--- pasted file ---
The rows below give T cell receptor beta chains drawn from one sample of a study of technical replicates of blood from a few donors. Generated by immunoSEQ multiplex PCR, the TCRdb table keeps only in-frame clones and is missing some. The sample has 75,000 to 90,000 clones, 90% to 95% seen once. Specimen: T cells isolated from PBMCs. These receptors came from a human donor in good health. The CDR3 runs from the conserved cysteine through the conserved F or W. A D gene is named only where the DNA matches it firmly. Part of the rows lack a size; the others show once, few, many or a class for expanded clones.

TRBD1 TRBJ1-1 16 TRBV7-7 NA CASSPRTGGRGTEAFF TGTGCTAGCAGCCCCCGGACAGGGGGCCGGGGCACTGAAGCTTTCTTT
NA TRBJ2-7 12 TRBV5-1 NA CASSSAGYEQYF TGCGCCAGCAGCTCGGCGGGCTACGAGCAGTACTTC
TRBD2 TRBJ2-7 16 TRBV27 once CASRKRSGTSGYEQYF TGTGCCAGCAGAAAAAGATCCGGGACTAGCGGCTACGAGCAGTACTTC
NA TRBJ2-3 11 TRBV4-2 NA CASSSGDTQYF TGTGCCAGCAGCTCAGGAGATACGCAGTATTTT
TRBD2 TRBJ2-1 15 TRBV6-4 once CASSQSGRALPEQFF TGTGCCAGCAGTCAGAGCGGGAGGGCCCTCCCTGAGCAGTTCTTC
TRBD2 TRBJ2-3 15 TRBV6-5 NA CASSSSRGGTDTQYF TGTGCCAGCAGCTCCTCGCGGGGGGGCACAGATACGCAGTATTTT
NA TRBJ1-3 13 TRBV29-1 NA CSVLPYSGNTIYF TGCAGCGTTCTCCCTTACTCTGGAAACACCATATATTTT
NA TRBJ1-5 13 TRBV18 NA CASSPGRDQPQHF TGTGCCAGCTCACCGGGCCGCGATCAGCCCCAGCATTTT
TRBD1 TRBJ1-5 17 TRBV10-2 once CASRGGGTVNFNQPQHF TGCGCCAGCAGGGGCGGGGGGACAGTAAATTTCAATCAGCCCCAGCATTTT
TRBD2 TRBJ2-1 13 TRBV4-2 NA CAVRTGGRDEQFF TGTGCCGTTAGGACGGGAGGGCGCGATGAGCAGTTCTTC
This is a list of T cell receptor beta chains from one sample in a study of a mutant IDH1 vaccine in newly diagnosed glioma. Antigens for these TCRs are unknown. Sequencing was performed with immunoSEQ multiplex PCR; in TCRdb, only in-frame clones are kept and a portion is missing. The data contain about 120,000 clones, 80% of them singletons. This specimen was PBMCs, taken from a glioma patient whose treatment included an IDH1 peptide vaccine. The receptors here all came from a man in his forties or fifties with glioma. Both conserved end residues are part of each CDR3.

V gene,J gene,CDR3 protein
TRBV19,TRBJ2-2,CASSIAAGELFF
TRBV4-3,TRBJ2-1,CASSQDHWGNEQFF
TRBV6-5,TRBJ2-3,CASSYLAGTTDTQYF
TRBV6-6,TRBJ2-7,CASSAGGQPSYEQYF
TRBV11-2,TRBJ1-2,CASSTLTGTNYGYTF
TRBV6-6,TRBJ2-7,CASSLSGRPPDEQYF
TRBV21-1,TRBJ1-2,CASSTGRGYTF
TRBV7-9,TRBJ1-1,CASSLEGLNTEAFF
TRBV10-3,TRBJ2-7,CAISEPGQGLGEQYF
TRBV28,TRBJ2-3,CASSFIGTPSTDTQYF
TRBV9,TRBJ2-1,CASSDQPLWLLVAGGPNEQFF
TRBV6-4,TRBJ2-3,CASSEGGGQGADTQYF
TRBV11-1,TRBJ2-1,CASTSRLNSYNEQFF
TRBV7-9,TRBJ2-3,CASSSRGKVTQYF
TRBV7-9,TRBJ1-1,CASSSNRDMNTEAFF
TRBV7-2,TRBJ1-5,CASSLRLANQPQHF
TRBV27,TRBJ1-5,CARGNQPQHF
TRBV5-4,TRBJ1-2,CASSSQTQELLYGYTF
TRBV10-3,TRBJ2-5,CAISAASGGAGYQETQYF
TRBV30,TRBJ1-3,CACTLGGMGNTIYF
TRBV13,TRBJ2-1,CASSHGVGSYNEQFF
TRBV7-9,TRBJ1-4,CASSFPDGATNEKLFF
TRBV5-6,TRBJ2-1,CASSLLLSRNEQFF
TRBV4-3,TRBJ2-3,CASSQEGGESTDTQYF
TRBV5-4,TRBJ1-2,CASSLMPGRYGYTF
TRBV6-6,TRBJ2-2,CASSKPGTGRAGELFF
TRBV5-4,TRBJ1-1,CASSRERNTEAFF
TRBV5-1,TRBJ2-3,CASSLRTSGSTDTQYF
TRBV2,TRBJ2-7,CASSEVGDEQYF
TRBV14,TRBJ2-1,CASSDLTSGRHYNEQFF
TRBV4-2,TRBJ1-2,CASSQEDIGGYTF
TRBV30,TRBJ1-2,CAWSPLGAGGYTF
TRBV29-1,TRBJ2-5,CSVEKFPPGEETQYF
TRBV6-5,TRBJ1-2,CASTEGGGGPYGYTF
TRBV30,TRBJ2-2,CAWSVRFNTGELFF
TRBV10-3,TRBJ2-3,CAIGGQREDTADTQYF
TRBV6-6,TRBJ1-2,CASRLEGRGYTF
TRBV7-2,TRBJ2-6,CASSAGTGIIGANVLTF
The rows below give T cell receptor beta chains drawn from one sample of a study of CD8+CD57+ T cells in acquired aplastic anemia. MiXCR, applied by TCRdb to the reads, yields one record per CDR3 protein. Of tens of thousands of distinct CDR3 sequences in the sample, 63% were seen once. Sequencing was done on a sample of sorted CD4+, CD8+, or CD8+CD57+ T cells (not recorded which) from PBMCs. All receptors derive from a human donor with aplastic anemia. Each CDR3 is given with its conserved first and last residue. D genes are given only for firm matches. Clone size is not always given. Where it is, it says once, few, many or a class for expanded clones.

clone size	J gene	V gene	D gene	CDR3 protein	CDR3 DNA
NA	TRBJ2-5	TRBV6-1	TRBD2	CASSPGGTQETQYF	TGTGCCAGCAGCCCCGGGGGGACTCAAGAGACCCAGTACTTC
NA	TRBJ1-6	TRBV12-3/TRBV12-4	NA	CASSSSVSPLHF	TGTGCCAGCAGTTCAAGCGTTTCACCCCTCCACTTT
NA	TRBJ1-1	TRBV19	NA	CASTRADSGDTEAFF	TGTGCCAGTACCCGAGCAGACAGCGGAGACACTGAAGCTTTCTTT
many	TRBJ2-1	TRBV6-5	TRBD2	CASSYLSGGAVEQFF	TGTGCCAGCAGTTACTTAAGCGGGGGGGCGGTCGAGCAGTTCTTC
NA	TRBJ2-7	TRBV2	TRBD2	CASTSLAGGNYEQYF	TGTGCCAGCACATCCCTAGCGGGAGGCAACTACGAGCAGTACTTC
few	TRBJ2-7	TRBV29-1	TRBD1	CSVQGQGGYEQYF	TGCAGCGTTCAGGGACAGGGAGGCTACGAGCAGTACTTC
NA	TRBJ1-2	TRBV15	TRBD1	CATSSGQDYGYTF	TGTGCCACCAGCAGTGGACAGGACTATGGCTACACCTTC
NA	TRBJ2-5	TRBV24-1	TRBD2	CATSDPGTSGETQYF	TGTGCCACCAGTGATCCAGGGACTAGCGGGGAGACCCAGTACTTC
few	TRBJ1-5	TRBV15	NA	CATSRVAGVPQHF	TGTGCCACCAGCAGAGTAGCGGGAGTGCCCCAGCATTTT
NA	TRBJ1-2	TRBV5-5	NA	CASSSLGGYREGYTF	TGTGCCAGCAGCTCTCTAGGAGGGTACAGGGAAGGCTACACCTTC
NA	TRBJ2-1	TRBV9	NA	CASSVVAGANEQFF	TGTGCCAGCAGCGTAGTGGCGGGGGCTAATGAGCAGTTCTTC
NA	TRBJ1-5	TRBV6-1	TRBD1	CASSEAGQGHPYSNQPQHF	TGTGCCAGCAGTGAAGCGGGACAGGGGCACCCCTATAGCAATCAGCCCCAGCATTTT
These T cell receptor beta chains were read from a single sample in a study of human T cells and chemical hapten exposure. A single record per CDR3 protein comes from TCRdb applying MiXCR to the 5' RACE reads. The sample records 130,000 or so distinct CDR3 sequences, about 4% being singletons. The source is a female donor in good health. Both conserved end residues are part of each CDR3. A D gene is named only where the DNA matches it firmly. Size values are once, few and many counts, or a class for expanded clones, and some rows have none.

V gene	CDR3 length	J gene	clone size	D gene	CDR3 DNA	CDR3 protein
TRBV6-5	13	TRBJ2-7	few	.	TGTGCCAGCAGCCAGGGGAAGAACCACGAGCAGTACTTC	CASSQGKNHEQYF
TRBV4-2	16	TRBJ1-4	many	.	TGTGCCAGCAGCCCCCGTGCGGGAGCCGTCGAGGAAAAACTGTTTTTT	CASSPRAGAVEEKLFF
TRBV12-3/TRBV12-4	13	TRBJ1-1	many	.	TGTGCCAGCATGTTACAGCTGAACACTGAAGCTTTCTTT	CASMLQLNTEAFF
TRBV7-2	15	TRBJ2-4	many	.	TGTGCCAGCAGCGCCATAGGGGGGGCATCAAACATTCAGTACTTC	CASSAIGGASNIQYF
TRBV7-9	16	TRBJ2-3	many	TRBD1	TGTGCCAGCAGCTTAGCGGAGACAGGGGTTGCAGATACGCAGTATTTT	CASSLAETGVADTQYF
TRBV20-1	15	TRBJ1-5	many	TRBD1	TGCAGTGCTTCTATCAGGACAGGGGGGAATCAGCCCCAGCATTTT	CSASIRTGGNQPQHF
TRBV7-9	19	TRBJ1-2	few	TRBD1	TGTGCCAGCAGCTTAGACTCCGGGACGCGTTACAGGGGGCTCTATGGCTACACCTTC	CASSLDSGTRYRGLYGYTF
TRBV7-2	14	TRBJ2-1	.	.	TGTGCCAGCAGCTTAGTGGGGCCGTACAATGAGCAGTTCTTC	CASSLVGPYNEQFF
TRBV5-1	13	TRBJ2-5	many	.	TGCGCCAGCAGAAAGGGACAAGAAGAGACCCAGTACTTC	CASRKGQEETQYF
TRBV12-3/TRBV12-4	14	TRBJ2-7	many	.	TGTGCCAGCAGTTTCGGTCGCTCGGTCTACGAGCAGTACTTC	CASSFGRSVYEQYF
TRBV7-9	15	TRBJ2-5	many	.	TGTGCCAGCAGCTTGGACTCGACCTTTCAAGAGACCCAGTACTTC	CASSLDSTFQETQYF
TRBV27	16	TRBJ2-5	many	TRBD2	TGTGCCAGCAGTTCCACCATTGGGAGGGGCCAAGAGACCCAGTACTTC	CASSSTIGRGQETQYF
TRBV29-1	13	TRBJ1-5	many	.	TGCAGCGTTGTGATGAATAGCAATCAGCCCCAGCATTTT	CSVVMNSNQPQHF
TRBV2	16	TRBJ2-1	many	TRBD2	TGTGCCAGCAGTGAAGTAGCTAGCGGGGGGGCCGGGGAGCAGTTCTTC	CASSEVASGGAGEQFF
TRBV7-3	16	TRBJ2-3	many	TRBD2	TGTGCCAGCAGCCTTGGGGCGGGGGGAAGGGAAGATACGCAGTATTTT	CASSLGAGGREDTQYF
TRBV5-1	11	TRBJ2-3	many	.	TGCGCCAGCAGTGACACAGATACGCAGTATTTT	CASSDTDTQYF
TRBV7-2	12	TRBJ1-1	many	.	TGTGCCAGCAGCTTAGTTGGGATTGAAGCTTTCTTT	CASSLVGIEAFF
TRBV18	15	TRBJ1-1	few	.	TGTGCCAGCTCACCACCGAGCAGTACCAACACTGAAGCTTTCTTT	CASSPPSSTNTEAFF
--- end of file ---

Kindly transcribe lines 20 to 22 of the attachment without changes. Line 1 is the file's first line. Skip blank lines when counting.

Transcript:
TRBV21-1,TRBJ1-2,CASSTGRGYTF
TRBV7-9,TRBJ1-1,CASSLEGLNTEAFF
TRBV10-3,TRBJ2-7,CAISEPGQGLGEQYF